Shakeel Afridi in July 2010. RAUF/AFP/GettyImages

This was the week when the US and Pakistan were supposed to start patching things up. Instead, it has ended in a new round of mutual recriminations, including a rare bipartisan bout of indignation from the US Senate.

Just as the US and Nato are trying to sketch out long-term strategy to keep Afghanistan stable once most troops leave at the end of 2014, the never-ending downward spiral in US-Pakistan ties is casting those plans into ever-further doubt.

The latest signs of ill-feeling came as a Senate committee voted unanimously on Thursday evening to cut $33m from next year’s foreign aid budget for Pakistan; $1m for every year in the jail sentence that Pakistani doctor Shakil Afridi was awarded earlier this week. Read more

Posters depicting Mohammed Morsi. AP Photo/Pete Muller

Posters depict frontrunner Mohamed Morsi. AP Photo/Pete Muller

According to unofficial vote counts, Egyptians will face a choice next month between a “feloul” (a remnant of the old regime), and a candidate from the Muslim Brotherhood – the Islamist movement and largest party in parliament.

Assuming the results are confirmed, the run-off will be seen by many as a race between the past and an Islamist future.

Mohamed Morsi, the Brotherhood candidate, was said to have secured 26 per cent of the vote in the presidential election, followed by a 24 per cent share for Ahmad Shafiq, a former air force commander whose campaign played on Egyptians’ yearning for security. Read more

Egypt’s presidential election

Egyptians are voting in the first democratic presidential election in their nation’s history this week, but with the powers of the office that the winner will hold still unclear and the economy in tatters, many questions remain. Heba Saleh and Borzou Daragahi, FT correspondents in Egypt, and Roula Khalaf, Middle East editor, join Shawn Donnan to discuss.

A boy checks the list of voters' names inside a polling station in Cairo on May 23. AP Photo/Manu Brabo

A boy checks the list of voters' names inside a polling station in Cairo on May 23. AP

Egypt’s “pioneering” role is hailed this morning by the press in the Arab world. And for good reason: the Egyptian presidential election is a historic moment for the region, the first time that Arabs are allowed to genuinely and freely choose their president. What happens in the largest Arab nation matters elsewhere – Egypt influences Arab public opinion and points to political trends.

I’ve heard much talk in recent months about how Egypt’s chaotic transition is damping hopes for political change and frustrating those who want to put pressure for political reforms in other Arab states. Between Egypt’s messy transition and Syria’s violence, many have lost faith in the Arab awakening. Read more

When Iran proposed a few weeks back that a meeting with world powers to discuss its nuclear programme should take place in Baghdad, US and British diplomats were not exactly thrilled by the idea. Read more

In our Reporting Back series, we ask FT foreign correspondents to tell us about a recent trip.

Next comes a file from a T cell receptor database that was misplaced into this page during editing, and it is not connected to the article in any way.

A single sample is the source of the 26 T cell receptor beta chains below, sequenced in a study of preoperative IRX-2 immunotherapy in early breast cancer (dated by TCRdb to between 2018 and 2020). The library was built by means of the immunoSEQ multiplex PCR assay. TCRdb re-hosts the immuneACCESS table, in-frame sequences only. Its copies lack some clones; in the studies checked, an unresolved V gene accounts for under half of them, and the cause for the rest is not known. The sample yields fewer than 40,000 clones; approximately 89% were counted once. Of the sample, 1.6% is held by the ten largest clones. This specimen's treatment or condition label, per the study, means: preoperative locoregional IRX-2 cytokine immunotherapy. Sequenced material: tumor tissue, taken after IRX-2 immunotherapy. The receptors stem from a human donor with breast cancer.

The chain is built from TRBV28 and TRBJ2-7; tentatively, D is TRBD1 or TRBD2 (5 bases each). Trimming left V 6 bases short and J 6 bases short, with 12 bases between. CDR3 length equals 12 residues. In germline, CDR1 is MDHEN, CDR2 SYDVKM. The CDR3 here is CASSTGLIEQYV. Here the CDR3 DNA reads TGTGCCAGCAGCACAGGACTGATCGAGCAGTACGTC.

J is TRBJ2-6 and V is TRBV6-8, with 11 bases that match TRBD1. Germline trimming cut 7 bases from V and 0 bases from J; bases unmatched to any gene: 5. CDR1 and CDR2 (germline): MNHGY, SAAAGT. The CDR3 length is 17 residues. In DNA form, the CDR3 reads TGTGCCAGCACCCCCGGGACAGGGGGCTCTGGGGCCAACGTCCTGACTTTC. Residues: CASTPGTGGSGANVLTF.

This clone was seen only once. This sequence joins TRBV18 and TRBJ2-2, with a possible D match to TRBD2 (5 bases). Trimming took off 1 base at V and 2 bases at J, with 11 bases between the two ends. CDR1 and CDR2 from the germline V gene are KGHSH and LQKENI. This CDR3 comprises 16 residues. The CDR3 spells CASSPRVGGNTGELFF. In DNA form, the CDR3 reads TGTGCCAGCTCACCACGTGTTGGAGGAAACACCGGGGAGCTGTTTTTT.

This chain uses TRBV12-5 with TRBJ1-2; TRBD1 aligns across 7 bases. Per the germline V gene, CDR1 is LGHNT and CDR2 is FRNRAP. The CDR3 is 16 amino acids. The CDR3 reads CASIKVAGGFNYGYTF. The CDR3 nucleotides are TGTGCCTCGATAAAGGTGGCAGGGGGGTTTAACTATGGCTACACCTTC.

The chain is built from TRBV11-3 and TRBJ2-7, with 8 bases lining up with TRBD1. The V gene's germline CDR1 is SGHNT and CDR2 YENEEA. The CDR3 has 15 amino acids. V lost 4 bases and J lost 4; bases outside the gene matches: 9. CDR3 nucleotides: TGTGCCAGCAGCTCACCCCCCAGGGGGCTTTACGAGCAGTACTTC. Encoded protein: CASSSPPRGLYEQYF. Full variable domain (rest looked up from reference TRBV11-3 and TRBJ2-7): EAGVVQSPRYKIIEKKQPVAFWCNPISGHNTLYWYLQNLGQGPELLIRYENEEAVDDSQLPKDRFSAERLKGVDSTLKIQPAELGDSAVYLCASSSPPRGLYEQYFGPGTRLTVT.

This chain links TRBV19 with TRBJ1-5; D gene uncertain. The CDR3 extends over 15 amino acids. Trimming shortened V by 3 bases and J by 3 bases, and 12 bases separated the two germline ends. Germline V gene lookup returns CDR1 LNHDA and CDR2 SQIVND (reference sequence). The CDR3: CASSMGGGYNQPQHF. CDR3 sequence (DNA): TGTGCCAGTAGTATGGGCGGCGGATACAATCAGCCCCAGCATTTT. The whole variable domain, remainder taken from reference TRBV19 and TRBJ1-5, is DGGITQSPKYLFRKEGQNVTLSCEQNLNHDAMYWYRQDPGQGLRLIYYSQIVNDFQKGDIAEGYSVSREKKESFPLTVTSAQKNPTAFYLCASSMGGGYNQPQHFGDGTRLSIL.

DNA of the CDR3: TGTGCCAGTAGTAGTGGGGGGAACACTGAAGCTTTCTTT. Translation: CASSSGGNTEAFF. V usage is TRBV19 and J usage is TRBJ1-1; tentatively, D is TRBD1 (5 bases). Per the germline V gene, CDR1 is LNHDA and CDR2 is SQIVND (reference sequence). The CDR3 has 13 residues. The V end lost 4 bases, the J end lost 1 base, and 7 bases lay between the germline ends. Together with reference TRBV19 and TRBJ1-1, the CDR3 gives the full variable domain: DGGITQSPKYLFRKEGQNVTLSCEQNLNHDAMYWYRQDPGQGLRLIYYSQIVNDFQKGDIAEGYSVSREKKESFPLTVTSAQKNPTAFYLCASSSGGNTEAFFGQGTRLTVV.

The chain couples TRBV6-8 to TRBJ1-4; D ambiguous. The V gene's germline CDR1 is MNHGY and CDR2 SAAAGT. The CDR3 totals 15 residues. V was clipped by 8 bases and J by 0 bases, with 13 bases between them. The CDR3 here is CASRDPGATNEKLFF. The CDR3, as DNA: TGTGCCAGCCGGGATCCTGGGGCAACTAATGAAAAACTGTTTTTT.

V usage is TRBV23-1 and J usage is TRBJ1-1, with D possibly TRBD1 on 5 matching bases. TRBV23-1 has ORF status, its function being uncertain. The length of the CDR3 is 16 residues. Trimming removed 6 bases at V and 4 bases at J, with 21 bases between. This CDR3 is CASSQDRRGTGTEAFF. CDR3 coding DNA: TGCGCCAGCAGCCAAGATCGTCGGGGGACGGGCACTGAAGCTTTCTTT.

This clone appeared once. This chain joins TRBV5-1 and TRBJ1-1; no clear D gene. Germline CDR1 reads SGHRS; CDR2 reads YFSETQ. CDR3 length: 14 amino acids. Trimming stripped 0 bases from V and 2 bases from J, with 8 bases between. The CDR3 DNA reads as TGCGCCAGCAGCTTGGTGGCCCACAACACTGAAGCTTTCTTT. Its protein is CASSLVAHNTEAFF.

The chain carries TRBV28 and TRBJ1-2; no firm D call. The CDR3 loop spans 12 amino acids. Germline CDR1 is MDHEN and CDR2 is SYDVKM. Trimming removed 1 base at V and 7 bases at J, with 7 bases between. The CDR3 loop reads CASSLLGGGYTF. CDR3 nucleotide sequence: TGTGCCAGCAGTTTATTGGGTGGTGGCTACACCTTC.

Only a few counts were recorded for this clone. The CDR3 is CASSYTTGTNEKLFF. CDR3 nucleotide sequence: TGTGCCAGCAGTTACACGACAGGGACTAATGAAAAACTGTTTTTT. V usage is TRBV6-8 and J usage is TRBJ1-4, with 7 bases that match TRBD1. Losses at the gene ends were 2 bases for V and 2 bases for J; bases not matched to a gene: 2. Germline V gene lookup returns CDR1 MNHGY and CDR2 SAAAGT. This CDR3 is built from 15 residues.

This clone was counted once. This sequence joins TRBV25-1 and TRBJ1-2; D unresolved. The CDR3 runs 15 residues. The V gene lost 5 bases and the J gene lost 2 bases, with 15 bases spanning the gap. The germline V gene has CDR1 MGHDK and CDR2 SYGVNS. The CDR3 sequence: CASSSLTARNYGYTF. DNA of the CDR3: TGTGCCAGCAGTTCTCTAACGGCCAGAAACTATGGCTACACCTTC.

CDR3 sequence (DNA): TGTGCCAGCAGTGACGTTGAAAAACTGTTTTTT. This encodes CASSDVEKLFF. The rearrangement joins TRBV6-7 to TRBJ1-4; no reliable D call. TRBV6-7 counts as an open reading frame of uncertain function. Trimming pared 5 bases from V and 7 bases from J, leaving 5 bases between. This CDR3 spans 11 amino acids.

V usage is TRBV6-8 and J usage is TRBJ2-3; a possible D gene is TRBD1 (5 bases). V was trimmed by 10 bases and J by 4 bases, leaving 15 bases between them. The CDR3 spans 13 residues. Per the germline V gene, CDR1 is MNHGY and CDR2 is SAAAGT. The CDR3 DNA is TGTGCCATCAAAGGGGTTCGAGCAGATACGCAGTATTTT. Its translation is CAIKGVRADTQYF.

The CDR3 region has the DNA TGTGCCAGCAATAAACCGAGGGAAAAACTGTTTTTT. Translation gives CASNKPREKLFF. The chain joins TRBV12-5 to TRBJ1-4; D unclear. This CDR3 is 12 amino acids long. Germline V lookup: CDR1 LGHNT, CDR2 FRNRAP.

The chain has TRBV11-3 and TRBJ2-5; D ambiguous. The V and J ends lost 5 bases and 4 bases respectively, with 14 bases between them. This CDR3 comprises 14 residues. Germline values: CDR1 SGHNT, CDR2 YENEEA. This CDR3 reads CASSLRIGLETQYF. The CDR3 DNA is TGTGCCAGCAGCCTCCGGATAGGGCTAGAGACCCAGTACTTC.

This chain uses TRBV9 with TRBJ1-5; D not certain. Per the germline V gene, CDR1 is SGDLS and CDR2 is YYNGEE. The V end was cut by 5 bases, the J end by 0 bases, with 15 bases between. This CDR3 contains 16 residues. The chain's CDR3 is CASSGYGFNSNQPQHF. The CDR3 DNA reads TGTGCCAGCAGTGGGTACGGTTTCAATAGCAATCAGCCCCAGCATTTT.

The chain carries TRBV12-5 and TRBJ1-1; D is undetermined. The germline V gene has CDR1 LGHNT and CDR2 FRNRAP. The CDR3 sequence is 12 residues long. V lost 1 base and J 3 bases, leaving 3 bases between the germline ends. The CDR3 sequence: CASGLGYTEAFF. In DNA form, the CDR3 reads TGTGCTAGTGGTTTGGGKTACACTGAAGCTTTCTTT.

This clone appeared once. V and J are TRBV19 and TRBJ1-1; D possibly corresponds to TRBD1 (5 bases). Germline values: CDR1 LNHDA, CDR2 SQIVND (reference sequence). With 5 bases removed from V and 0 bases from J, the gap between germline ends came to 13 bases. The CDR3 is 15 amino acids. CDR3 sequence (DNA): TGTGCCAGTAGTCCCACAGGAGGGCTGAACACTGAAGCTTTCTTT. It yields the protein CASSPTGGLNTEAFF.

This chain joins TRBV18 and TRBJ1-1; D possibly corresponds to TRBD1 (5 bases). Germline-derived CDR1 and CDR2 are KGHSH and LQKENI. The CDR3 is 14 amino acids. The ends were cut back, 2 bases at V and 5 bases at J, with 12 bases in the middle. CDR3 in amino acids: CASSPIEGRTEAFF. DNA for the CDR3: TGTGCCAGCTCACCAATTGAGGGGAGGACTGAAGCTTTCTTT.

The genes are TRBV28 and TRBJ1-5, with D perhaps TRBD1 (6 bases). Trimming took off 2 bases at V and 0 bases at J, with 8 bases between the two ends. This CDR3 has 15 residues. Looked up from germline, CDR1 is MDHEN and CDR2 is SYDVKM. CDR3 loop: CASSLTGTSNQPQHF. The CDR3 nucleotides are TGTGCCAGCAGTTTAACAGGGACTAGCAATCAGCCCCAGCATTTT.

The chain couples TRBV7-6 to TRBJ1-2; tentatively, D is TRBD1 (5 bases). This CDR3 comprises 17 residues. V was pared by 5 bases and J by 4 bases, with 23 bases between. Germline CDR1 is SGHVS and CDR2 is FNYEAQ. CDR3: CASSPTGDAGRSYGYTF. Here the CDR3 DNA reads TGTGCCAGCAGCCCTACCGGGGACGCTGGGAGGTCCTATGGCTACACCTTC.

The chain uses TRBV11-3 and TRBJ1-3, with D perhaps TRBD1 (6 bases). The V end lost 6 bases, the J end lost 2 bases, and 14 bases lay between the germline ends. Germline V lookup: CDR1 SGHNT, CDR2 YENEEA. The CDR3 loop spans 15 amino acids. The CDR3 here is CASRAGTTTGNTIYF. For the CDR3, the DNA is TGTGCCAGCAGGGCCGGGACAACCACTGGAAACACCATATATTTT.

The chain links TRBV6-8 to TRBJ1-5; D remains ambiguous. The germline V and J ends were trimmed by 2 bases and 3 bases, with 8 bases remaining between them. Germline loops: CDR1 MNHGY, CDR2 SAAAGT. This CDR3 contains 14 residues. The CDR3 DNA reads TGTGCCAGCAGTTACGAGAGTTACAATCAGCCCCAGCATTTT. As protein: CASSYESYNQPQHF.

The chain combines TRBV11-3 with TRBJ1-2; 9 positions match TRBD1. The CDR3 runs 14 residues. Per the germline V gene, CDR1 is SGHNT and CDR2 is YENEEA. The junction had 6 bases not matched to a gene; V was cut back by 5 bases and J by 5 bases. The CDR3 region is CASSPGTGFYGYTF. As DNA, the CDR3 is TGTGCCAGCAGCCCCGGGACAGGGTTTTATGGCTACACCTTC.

Courtney Weaver, a correspondent for the FT in Moscow, visited Azerbaijan ahead of the Eurovision song contest – the final of which is being held in the country’s capital, Baku, on Saturday.

Why now? The fact that Azerbaijan is hosting Eurovision this year has shone a light on the Caspian country of 9 million people – and in particular, its human rights record. The event itself is typically a festival of kitsch in which contestants from 41 European countries, clad in sequins and tights, sing their hearts out for their nation. Azerbaijan has embraced the contest as a chance to shape the West’s opinion of the country and what defines it. Read more

By Tony Barber, Europe Editor

Greece, teetering on the precipice of the eurozone, is to hold a parliamentary election on June 17. This will be its second such vote in 43 days. A depressing insight into the country’s political paralysis was provided by transcripts of discussions that President Karolos Papoulias, Greece’s head of state, held with party political leaders on May 13 in an attempt to resolve the impasse.

These transcripts (made public by the president’s office) would make you roar with laughter – if you weren’t weeping in despair at the petty-mindedness, stupidity and shamelessness of some of Greece’s politicians. Read more

John Moore/Getty Images

Supporters of Muslim Brotherhood candidate Mohamed Morsi at an election rally. John Moore/Getty Images

On Wednesday and Thursday, Egyptians will go to the polls to vote in the first democratic presidential election in their country’s history.

Coming some 15 months after the ousting of Hosni Mubarak, the vote is a pivotal step for Egypt; a moment that the demonstrators in Cairo’s iconic Tahrir square could only have dreamed of when they first called for the overthrow of Mubarak in early 2011.

The result remains impossible to predict. There are twelve candidates, of whom five are considered the main contenders, but polls vary wildly as to their chances, and many voters are undecided. Unless one candidate gets more than 50% of the vote – which seems unlikely – a second round between the top two candidates will be held on June 16 and 17. Meanwhile the actual role and powers of the President have yet to be spelled out. Here’s your background reading: Read more

Anders Behring Breivik in court, May 21, 2012. REUTERS

By Martin Sandbu

The terror trial against Anders Behring Breivik – now in its sixth week – may have slipped away from the attention of the world press.

But in Norway, there is little respite from proceedings that have now passed the halfway mark. While the court took a two-day recess for the national holiday – ‘Constitution day’ – on May 17, it will now keep working until the trial concludes on June 22. Read more

By Gideon Rachman

As I read the umpteenth article on the “Grexit”, a phrase from the film ‘Marathon Man’ ran around my head. In this cult-thriller, Laurence Olivier plays a war criminal turned dentist who tortures Dustin Hoffman by drilling through his dental nerves without anaesthetic. As he does so, he asks repeatedly “Is it safe?”